Absolute accuracy problem resolution


I just fired my subscription to WebODM back up to process a flight I recently conducted with ground control points. I had previously started a thread about having problems with the absolute accuracy in the processing. I am very happy to say that I may have gotten to the bottom of the problem.

My Emlid unit gives me Latitude, Longitude, and Ellipsoidal Height measurements as well as measurements within the CRS of my choosing. In my case, I use NAD83 (2011) for the horizontal components and NAVD88 for the vertical component. This is how my state’s NTRIP is configured. I typically get errors of about .3 to .4 meters in the XY and anywhere from .5 to 1 meter in the Z. The reason for this may be that ODM converts input coordinates to the nearest UTM CRS. In my case that’s 17N. It should also be noted that the conversion is to UTM 17N WGS84. I found the following article on Quora about converting NAVD88 to WGS84. In short, accurate conversions between the two are not possible.

NAD83 (2011) seems to have identical XY values to LAT/LONG in my survey file. My accuracy is a bit better in this direction but I’m still wondering if there’s a bit of a translation error in changing from WGS84 to UTM 17N. Extremely high absolute accuracy may not be a possibility for me given my state’s NTRIP configuration.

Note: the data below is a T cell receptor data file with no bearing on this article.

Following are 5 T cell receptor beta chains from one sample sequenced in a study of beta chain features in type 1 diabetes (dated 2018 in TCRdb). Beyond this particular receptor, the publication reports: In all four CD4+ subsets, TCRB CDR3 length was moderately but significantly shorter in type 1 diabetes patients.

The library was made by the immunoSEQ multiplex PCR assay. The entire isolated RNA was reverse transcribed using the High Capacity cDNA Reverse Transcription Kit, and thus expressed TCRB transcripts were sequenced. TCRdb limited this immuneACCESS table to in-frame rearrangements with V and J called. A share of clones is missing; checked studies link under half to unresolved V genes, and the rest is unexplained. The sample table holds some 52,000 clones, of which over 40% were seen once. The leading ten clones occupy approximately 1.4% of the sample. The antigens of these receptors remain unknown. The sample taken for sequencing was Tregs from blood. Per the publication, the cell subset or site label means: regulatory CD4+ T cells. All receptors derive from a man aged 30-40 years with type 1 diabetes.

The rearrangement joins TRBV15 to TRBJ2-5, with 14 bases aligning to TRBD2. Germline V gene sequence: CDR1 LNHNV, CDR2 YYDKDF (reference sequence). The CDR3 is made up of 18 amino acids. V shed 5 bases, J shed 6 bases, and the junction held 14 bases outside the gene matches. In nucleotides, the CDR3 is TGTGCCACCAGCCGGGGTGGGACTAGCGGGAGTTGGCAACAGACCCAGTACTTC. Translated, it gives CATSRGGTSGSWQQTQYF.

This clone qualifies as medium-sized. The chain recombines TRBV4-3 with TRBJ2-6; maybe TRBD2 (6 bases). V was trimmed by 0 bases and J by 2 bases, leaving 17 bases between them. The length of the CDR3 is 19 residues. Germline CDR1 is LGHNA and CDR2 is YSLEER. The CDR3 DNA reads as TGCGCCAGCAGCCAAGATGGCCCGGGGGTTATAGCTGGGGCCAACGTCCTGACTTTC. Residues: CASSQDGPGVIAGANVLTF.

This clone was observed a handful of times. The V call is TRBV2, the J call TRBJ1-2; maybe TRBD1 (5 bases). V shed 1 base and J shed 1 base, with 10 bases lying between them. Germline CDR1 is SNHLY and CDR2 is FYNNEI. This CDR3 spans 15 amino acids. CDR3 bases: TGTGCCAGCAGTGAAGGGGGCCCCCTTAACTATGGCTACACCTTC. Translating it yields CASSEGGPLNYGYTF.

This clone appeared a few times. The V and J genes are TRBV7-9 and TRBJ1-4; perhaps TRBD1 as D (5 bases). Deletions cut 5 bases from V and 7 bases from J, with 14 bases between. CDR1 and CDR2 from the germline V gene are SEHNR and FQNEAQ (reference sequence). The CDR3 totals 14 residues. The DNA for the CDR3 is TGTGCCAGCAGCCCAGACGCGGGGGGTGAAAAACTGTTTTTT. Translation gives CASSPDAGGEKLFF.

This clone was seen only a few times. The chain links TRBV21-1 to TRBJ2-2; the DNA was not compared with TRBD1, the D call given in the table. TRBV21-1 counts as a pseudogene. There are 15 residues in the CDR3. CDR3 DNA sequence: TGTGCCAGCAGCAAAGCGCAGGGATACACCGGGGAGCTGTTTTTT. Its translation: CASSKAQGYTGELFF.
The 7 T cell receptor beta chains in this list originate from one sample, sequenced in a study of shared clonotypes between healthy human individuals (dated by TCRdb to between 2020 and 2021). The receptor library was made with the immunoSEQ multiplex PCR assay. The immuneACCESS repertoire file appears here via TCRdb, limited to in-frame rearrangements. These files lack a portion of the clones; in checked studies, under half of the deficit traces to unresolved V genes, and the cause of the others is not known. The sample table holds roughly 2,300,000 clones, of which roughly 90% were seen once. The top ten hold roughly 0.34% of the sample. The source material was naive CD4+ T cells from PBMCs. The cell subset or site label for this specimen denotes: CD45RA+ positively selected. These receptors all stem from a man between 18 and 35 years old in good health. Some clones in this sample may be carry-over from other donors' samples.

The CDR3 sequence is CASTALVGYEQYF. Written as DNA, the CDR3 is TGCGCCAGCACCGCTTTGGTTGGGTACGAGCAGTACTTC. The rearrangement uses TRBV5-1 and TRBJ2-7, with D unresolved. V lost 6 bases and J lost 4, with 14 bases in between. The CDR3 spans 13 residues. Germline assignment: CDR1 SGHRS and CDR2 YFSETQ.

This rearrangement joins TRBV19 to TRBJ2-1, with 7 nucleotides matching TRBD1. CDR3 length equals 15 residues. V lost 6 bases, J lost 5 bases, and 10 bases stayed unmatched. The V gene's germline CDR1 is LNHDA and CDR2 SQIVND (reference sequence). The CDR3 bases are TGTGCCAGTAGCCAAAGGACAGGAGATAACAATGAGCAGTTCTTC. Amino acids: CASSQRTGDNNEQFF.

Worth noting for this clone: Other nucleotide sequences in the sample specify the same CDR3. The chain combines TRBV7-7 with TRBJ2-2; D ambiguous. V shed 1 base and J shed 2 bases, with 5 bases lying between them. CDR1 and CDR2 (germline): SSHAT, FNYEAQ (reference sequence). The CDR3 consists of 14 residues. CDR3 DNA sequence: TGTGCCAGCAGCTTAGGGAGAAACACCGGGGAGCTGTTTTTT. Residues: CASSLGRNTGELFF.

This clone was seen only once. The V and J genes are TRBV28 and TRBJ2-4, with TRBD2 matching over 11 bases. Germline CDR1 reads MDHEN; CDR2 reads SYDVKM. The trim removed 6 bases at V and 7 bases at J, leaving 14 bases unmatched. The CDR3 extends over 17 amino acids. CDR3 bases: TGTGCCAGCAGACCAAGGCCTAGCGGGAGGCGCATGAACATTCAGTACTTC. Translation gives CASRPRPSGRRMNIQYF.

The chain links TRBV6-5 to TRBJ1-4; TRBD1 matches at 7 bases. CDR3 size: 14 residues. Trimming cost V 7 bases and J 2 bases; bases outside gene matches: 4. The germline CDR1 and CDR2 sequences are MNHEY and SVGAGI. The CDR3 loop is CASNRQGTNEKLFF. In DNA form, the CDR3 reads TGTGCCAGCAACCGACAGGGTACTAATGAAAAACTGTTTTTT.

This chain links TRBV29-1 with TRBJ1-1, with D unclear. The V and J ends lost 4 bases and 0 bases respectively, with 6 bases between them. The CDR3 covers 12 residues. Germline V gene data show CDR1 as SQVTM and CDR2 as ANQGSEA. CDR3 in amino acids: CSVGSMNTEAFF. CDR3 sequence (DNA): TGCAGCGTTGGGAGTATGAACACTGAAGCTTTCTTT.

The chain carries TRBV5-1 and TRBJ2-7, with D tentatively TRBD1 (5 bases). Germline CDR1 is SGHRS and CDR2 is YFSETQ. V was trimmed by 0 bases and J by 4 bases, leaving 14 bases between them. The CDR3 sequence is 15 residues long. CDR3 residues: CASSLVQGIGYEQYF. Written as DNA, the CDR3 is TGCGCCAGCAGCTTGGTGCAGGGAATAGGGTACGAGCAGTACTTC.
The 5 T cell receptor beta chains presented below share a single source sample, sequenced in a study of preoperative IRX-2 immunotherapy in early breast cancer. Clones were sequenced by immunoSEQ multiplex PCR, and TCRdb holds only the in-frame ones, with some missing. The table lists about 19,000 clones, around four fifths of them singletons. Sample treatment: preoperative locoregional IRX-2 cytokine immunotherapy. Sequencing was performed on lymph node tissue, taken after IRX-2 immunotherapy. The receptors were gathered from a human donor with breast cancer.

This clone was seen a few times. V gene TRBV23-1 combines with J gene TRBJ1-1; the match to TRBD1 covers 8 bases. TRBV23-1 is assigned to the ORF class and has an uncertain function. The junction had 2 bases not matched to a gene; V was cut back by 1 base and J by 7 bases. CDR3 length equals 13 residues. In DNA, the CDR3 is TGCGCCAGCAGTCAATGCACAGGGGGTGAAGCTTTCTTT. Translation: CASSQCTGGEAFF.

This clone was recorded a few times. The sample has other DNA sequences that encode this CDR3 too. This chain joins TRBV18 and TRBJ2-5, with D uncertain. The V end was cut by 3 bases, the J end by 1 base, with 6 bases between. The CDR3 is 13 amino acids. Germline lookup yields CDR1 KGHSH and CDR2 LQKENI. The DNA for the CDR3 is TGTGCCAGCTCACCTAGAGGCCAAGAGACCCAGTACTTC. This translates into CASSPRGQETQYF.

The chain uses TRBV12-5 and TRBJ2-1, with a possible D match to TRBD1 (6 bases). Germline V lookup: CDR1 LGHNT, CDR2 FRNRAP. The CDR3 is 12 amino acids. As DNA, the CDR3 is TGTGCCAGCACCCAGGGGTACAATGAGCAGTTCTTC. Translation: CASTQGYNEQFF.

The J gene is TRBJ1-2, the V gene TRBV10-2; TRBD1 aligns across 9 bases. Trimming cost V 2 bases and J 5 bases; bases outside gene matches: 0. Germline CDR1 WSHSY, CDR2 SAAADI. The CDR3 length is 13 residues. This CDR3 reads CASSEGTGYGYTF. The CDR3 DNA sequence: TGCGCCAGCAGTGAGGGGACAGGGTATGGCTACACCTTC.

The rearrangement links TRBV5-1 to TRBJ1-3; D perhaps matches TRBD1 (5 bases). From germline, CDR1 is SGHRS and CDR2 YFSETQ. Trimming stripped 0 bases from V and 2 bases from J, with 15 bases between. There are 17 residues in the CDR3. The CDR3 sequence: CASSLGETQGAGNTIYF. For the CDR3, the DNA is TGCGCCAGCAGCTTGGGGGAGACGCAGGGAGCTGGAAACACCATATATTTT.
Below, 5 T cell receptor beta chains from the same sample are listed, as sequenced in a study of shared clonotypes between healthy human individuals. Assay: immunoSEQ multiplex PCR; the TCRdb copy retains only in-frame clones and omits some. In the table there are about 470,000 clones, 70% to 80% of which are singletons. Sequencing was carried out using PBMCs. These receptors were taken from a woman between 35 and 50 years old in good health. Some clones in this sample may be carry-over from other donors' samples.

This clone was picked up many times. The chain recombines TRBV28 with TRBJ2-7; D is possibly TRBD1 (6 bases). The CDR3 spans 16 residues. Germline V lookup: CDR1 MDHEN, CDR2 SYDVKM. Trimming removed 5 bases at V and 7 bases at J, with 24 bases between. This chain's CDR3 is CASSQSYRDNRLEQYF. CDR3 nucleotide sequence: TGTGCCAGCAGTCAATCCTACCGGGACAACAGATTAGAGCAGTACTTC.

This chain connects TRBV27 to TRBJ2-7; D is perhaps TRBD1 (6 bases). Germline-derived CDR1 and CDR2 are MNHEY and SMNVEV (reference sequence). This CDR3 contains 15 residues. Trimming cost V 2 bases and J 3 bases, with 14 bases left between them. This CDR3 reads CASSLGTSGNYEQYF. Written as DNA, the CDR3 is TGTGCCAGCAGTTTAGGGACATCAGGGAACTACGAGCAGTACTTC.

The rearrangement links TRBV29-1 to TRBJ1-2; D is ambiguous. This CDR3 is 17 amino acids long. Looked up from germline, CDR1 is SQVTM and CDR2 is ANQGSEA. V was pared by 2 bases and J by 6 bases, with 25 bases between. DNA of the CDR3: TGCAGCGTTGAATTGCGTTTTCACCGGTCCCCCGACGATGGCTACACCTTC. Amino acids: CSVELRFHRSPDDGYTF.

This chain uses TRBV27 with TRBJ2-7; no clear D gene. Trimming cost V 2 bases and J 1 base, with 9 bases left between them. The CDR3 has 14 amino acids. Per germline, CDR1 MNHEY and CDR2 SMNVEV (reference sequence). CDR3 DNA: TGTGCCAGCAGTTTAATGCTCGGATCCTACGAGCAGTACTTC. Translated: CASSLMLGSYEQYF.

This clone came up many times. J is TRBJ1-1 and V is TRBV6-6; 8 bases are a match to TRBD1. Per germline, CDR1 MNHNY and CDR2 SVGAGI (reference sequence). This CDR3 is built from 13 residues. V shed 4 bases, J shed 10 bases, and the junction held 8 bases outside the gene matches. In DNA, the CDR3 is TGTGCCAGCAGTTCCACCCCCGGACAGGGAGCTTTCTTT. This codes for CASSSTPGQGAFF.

I would like to mention that my Horizontal CE90 relative accuracy was .009 m and my Vertical CE90 relative accuracy was .021 m. This leads me to believe that the software does an amazing job of reconstructing reality.


Glad to hear your reconstructions are sane (and really, really precise, it seems)!

Yeah, unfortunately, some CRS conversions are pretty lossy, and beyond that, some reference systems are inherently poor for storing accurate coordinates. Ensemble datums like WGS84 are an example of this, having an inherent inaccuracy of 1-3m, plus a shifting of coordinates of something like 80mm a year due to plate tectonics (and it being not plate-fixed).

The older the reference point recorded in WGS84, the more the location could have shifted… Meeps.

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I would like to mention that I processed the same image set without the GCP list and got exactly the results one might expect. Absolute Horizontal CE90 was 1.083 m and Vertical CE90 was 2.689 m. Compared to H CE90 at .356 m and V CE90 at .978m, you can see that the accuracy is better than not shooting points at all. I think this reinforces that the real error comes from converting between coordinate reference systems.

Relative accuracy was spot on in both cases.

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